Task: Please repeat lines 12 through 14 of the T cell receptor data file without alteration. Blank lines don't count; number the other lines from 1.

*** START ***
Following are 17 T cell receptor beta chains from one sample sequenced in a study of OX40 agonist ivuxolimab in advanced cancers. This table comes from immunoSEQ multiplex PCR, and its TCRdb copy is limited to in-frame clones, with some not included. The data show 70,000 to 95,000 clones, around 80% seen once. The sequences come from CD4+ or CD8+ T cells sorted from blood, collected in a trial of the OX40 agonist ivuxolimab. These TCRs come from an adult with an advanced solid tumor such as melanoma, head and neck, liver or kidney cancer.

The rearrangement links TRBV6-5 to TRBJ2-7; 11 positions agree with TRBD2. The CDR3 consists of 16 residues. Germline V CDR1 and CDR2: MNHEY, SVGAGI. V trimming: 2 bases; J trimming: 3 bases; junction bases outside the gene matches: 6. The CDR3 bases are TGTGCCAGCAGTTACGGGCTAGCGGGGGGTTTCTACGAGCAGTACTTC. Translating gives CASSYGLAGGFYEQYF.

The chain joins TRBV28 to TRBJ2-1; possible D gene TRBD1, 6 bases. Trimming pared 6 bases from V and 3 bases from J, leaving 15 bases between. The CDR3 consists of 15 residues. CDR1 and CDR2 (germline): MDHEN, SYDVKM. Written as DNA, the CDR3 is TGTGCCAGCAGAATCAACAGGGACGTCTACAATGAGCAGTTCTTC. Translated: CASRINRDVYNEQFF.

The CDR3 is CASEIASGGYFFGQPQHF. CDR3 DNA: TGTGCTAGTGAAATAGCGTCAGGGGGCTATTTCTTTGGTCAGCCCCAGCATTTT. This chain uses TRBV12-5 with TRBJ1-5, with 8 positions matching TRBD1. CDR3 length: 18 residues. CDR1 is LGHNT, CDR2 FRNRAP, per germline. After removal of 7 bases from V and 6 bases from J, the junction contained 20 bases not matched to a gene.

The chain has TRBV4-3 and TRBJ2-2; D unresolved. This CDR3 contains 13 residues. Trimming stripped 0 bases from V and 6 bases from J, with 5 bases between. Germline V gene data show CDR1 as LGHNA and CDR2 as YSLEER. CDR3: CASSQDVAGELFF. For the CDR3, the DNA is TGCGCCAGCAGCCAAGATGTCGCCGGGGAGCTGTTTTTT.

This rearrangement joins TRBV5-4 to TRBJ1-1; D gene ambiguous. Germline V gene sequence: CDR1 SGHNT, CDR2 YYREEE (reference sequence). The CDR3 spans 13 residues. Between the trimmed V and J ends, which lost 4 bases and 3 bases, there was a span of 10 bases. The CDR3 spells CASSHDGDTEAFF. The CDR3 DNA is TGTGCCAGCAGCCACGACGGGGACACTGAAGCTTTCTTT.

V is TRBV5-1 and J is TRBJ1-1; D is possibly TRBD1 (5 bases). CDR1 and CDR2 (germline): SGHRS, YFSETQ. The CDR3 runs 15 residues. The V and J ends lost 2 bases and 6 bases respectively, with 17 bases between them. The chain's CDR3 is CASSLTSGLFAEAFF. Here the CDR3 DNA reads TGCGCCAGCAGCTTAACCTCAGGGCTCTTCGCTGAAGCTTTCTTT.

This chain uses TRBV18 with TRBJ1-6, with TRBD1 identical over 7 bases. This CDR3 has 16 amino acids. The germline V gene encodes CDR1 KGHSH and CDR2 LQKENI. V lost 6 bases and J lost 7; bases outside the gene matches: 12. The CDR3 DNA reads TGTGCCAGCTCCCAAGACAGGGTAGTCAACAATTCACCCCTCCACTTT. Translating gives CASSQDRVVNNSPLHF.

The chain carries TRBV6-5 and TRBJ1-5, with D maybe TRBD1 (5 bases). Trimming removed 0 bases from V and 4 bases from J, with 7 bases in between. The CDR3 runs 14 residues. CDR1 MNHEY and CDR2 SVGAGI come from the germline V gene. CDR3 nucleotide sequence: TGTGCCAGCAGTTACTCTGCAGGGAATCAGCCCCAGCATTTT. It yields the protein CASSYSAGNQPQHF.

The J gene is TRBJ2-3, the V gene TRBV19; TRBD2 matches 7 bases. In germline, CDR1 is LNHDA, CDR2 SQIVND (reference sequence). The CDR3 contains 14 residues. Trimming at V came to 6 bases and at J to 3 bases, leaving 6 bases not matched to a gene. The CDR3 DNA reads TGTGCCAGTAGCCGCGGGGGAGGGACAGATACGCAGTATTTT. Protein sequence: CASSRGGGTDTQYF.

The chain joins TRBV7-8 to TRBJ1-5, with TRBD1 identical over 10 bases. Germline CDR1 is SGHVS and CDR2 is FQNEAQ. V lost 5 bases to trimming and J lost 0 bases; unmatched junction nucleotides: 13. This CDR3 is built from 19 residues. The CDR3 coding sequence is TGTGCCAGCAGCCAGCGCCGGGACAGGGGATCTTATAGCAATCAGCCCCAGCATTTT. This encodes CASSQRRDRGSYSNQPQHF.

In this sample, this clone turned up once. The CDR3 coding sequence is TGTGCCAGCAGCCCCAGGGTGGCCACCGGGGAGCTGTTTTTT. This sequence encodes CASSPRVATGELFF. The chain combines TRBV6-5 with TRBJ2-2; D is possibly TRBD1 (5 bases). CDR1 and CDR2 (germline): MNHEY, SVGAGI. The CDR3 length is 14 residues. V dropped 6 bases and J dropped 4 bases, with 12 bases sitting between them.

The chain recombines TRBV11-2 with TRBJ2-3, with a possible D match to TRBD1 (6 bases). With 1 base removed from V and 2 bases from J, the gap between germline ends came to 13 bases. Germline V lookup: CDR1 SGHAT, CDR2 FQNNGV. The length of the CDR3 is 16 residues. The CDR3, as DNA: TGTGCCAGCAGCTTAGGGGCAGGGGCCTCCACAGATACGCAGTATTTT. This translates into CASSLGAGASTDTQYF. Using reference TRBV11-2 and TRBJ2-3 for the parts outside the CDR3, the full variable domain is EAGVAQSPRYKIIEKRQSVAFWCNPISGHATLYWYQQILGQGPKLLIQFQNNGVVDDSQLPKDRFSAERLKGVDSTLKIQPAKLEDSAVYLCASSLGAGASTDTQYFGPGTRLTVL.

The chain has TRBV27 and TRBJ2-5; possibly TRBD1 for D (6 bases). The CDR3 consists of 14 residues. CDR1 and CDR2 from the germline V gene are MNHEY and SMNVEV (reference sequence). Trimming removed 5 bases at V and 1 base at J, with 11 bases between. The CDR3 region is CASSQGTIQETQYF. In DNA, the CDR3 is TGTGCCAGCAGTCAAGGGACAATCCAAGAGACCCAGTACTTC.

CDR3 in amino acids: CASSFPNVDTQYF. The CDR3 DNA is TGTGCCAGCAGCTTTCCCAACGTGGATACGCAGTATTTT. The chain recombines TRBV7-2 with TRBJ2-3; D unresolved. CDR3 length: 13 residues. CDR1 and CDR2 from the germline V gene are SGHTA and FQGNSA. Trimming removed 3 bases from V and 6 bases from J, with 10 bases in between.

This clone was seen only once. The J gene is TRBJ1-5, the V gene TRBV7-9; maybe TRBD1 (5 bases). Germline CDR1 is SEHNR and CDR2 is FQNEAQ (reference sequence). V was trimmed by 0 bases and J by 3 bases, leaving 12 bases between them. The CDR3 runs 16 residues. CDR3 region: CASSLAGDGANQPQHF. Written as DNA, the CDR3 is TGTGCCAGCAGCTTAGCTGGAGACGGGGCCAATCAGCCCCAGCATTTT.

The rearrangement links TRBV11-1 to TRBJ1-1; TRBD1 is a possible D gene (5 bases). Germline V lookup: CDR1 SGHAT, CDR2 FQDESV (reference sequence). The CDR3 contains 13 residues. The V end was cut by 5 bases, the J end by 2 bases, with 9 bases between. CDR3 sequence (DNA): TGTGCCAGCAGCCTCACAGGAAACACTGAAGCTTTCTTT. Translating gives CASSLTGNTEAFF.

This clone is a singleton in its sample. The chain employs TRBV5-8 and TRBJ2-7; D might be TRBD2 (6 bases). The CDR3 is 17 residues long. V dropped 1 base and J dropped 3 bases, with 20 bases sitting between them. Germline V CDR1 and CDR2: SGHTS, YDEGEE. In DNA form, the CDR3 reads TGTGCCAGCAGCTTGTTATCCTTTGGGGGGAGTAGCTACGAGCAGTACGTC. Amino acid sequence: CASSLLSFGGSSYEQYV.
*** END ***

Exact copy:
In this sample, this clone turned up once. The CDR3 coding sequence is TGTGCCAGCAGCCCCAGGGTGGCCACCGGGGAGCTGTTTTTT. This sequence encodes CASSPRVATGELFF. The chain combines TRBV6-5 with TRBJ2-2; D is possibly TRBD1 (5 bases). CDR1 and CDR2 (germline): MNHEY, SVGAGI. The CDR3 length is 14 residues. V dropped 6 bases and J dropped 4 bases, with 12 bases sitting between them.

The chain recombines TRBV11-2 with TRBJ2-3, with a possible D match to TRBD1 (6 bases). With 1 base removed from V and 2 bases from J, the gap between germline ends came to 13 bases. Germline V lookup: CDR1 SGHAT, CDR2 FQNNGV. The length of the CDR3 is 16 residues. The CDR3, as DNA: TGTGCCAGCAGCTTAGGGGCAGGGGCCTCCACAGATACGCAGTATTTT. This translates into CASSLGAGASTDTQYF. Using reference TRBV11-2 and TRBJ2-3 for the parts outside the CDR3, the full variable domain is EAGVAQSPRYKIIEKRQSVAFWCNPISGHATLYWYQQILGQGPKLLIQFQNNGVVDDSQLPKDRFSAERLKGVDSTLKIQPAKLEDSAVYLCASSLGAGASTDTQYFGPGTRLTVL.

The chain has TRBV27 and TRBJ2-5; possibly TRBD1 for D (6 bases). The CDR3 consists of 14 residues. CDR1 and CDR2 from the germline V gene are MNHEY and SMNVEV (reference sequence). Trimming removed 5 bases at V and 1 base at J, with 11 bases between. The CDR3 region is CASSQGTIQETQYF. In DNA, the CDR3 is TGTGCCAGCAGTCAAGGGACAATCCAAGAGACCCAGTACTTC.